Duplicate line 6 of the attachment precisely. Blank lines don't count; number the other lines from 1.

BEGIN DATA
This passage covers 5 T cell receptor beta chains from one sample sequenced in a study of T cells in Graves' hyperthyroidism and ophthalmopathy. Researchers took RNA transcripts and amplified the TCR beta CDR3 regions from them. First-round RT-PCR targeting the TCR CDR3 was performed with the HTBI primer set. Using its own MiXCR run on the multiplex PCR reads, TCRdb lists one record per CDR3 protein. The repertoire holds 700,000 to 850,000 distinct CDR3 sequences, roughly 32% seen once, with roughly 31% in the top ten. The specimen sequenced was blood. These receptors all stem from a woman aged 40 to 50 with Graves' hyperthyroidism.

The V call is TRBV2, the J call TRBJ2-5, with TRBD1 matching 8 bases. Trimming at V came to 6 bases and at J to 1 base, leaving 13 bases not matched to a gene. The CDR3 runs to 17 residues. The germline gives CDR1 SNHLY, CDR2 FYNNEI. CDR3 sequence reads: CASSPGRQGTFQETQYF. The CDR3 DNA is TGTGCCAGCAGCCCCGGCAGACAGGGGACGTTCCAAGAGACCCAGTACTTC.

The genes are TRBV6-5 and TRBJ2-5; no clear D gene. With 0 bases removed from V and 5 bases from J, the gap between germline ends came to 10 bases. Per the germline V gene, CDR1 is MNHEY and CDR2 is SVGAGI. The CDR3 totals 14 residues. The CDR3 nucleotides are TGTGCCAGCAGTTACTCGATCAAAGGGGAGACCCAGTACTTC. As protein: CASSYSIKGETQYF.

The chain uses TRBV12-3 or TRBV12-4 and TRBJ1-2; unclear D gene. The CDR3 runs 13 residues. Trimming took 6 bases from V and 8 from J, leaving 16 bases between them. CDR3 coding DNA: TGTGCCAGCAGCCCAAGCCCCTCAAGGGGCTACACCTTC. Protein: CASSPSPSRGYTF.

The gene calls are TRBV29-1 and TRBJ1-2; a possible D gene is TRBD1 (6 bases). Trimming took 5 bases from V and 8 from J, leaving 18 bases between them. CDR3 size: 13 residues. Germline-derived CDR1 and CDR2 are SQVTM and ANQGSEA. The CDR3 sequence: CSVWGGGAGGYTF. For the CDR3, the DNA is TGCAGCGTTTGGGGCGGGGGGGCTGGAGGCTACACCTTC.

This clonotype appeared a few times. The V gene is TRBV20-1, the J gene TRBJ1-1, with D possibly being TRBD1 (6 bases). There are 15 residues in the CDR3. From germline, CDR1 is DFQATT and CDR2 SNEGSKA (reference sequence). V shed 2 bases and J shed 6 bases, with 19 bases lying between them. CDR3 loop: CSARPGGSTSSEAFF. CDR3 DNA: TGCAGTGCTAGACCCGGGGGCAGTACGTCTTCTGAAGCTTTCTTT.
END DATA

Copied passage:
This clonotype appeared a few times. The V gene is TRBV20-1, the J gene TRBJ1-1, with D possibly being TRBD1 (6 bases). There are 15 residues in the CDR3. From germline, CDR1 is DFQATT and CDR2 SNEGSKA (reference sequence). V shed 2 bases and J shed 6 bases, with 19 bases lying between them. CDR3 loop: CSARPGGSTSSEAFF. CDR3 DNA: TGCAGTGCTAGACCCGGGGGCAGTACGTCTTCTGAAGCTTTCTTT.